2. Don’t marry men who don’t care about you. And anyone who doesn’t listen to your feelings and strive to compromise doesn’t care about you. A husband who refuses to split the housework 50/50 is a symptom of a larger problem: an unhealthy relationship.

This a YOU problem, girl. Your relationship sucks.

Thankfully, you’re a feminist! A strong empowered woman, and you have the power to change this TODAY. You have complete control over what you accept in a relationship.

3. Oh! The labor of remembering schedules and making appointments! The oppression! Are men oppressed because they do most of the repairs and upgrades in Western households? If sending thank-you notes is EMotioNAL LABor, than what the hell is changing the wax ring on the toilet, cleaning out the gutters, special ordering storm doors, and keeping track of when the oil needs to be changed on the car?

I know some feminist is waiting in the wings to tell me it’s sexist to say men do the majority of that shit but like….come on. Gender roles are only still in effect when it’s convenient for you? Women are spending all their time on bullshit like sending thank-you cards and remembering birthdays (for real, why in the fuck?) and also doing all the home repairs and car maintenance? I feel like…no. And did I mention I was a manager at Home Depot for about half a decade. Yes, across multiple stores in multiple states. It might sound real pretty to say that women do everything men do (and hey, you want to build your own deck, go for it! I ain’t stopping you!) but I have seen the reality. Men still do all this shit.

I’m waiting for one of them to collect some data and slap a pretty name like “Emotional Labor” on the stress that comes with chasing down the contractor to find out where the hell the double-hung windows are, because that has to at least be in the ballpark of remembering birthdays, right? (I’m being sarcastic. That’s a lot more stressful. It is a known fact that contractors never answer their phones and special orders are always six weeks late minimum).

4. If you think listening to, supporting, and encouraging your man is “labor” than I’m not surprised he never does the dishes. You’re a shitty partner.

*Peace*

Published by jyvurentropy

Writer, pessimist, true crime enthusiast, and chaotic neutral. I write a lot of books on wattpad. I also read a lot of romance, lurk on a lot of Columbine forums, and listen to a lot of Die Antwoord. I'm a weird human and I write books that reflect that.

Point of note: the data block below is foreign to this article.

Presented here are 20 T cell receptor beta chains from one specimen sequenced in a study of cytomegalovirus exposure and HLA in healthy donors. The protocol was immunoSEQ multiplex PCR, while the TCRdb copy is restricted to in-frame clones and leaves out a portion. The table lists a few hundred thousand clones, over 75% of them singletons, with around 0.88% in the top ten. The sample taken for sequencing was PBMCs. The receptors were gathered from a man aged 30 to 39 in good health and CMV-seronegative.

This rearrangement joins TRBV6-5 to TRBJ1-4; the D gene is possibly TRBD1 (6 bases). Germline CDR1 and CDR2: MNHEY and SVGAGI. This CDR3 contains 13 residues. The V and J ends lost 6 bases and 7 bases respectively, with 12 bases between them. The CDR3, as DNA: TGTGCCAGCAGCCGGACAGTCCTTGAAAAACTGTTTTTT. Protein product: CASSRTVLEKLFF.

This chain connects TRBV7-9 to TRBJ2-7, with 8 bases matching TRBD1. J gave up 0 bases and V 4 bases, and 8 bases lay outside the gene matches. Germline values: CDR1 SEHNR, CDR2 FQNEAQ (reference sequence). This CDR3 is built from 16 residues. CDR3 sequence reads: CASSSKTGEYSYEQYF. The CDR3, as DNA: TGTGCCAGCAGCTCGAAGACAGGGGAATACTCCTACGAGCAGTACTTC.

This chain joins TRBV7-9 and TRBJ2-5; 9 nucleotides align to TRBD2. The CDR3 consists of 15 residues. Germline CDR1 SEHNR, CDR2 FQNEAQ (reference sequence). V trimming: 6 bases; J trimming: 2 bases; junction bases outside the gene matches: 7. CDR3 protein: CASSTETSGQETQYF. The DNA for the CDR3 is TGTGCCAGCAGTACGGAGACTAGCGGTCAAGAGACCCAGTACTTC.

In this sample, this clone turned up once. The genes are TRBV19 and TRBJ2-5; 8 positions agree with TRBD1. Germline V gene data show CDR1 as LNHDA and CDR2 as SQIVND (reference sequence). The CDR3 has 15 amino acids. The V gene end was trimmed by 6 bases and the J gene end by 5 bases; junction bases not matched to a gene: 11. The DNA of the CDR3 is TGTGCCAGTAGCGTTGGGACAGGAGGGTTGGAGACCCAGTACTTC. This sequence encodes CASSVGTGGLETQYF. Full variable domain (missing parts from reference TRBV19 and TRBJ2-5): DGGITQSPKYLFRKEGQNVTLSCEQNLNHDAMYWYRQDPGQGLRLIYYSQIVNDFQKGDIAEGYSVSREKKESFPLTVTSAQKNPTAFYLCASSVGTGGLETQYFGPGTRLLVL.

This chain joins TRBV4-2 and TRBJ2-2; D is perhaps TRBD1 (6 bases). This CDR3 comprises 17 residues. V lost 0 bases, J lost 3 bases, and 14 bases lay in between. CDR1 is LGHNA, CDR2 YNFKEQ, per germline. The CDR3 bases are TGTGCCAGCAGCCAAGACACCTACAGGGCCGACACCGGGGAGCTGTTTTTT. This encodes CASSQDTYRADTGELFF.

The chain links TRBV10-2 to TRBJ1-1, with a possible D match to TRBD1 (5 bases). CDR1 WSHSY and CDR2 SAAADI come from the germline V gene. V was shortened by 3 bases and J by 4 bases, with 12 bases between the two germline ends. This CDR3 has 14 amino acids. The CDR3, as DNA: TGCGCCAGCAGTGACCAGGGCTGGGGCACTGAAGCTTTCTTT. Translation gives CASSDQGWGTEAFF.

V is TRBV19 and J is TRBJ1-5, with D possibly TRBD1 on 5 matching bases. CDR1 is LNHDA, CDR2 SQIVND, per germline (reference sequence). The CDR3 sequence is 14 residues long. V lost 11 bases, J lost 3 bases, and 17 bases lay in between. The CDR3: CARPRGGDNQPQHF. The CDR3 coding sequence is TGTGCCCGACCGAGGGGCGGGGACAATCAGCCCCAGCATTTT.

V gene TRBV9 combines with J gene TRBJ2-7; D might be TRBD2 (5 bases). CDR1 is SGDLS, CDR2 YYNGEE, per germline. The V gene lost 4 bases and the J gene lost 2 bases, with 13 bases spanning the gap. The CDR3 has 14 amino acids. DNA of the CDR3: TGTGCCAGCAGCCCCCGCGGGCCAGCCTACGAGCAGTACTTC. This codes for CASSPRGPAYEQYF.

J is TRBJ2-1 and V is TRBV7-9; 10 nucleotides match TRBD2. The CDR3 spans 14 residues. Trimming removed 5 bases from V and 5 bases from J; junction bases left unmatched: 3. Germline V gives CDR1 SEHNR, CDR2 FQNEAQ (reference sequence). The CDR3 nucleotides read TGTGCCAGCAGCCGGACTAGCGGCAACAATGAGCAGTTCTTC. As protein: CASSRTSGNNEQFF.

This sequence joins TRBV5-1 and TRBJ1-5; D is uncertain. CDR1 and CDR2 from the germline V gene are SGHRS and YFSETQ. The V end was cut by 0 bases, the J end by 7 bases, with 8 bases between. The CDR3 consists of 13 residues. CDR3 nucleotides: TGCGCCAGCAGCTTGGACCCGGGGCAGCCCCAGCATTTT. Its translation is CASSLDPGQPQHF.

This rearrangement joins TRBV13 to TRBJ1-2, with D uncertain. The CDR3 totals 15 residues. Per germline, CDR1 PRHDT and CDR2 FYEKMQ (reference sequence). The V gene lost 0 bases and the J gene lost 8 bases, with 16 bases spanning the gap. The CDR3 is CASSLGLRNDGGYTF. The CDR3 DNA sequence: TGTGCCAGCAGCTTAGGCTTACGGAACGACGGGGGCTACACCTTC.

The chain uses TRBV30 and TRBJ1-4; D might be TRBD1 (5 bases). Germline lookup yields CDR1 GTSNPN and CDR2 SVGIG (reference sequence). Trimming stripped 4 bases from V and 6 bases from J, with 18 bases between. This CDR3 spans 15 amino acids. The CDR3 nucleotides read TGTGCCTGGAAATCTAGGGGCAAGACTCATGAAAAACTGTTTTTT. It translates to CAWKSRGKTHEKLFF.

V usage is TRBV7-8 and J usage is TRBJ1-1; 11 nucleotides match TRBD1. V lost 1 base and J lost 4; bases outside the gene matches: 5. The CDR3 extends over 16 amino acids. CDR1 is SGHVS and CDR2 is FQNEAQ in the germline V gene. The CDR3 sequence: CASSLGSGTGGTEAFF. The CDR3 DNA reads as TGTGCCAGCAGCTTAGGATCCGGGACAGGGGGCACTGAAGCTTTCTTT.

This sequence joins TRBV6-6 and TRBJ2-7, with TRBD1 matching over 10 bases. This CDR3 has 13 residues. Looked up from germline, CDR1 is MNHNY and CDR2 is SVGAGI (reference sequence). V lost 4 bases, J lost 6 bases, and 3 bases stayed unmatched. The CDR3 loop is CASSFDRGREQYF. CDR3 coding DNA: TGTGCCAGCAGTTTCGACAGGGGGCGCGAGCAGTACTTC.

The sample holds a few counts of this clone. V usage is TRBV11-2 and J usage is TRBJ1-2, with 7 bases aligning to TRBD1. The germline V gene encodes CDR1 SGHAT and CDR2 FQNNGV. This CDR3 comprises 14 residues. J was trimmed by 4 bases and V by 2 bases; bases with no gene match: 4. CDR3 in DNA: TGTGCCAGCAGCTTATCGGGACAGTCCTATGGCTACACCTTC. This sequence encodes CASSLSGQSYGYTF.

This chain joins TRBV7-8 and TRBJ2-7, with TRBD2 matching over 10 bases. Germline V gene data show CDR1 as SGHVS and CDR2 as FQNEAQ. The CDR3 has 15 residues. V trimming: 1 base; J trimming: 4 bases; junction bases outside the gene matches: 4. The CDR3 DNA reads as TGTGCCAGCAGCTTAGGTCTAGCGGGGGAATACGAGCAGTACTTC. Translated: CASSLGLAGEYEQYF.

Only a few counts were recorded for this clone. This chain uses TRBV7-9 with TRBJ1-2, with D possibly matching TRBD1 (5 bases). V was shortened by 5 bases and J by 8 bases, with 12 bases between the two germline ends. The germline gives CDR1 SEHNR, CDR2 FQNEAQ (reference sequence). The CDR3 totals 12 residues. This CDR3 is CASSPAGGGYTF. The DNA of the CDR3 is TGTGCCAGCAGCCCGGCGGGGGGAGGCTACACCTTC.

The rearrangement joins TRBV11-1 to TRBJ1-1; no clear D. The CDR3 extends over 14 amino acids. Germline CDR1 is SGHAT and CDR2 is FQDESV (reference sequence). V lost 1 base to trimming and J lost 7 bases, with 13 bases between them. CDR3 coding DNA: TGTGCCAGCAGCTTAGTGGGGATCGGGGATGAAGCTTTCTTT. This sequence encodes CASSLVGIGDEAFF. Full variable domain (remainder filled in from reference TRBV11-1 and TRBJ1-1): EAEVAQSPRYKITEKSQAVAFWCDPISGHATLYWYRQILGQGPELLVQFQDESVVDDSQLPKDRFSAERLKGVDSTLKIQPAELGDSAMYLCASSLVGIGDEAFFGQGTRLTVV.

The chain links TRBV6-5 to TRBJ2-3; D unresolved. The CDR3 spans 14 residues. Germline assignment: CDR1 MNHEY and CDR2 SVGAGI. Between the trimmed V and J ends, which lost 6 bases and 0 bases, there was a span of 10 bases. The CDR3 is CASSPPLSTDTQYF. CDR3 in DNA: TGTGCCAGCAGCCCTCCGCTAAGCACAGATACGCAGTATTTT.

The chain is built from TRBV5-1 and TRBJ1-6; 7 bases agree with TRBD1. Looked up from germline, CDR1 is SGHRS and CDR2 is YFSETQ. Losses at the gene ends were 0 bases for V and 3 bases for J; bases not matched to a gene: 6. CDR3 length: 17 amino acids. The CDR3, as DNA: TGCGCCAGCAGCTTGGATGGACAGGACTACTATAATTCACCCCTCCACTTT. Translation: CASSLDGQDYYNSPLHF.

3 thoughts on “EmOTioNAl LAboR: Just One of the Many Reasons I'm Parting Ways With Feminism

  1. So, basically, fellow feminists kicked you out of feminism?

    I once shocked my Grandma by saying “I am not a feminist.” She thought this meant I didn’t think women ought to be able to vote or something. I just meant I didn’t think that marriage and family were an evil oppressive prison. The meaning of the word has certainly changed.

    I never heard of “emotional labor” before. I guess new terms keep coming up and I’m not visiting the right places online to keep up with them. Nor do I wish to. πŸ˜‰

    I do agree that the role that moms usually play in a household is a lot harder than it looks and is really undervalued. But by the same token, I think dads tend to worry a lot more about whether they will be able to protect and provide for their families than anyone realizes.

    Liked by 1 person

    1. lol I’m not sure they kicked me out, so much as made told me again and again that I didn’t belong. For a long while, I just ignored them. I knew I was a feminist. It didn’t matter to me that I didn’t hold the same views as other feminists. Because all feminism is supposed to be is believing that women are just as capable as men, and should be free to pursue all the same opportunities.

      But I’ve been banned from so many freaking online feminist communities. I’ve had so many IRL feminists call me a victim of internalized misogyny.

      I’m just really over it :/

      I’m going to call myself an egalitarian from now on.

      I agree with you that the meaning of the word “feminist” has changed a lot. It’s not just about women having the freedom to make their own choices for their lives anymore. As you said, feminism does a lot of crapping on women who make more traditional decisions (and I say that as a woman in my thirties with no children-just because I’m not traditional doesn’t mean I don’t support other women pursuing the lives that make them happy-and that’s what feminism SHOULD be).

      I totally agree with you that both men and women play a vital a role in the family. And even when it isn’t a family that adheres to traditional gender roles, if it’s a healthy partnership, then both people are contributing in their own way.

      For any women that are doing the hard work of being a mother/wife and not being recognized, then of course they should be appreciated by their families.

      But the way feminists address this is by bringing up this spector of “emotional labor” and acting like women do all the work and men do nothing and marriage itself is a form of oppression….It’s like, freaking A, when did feminism get so silly?

      The next thing I’ve got to tackle is the pockets lie they keep spouting. I really have no clue why so many feminists keep lying and saying female pants don’t have pockets. Maybe I’m the crazy one. Maybe I hallucinate all my pockets. They’re making me question myself lol

      Liked by 1 person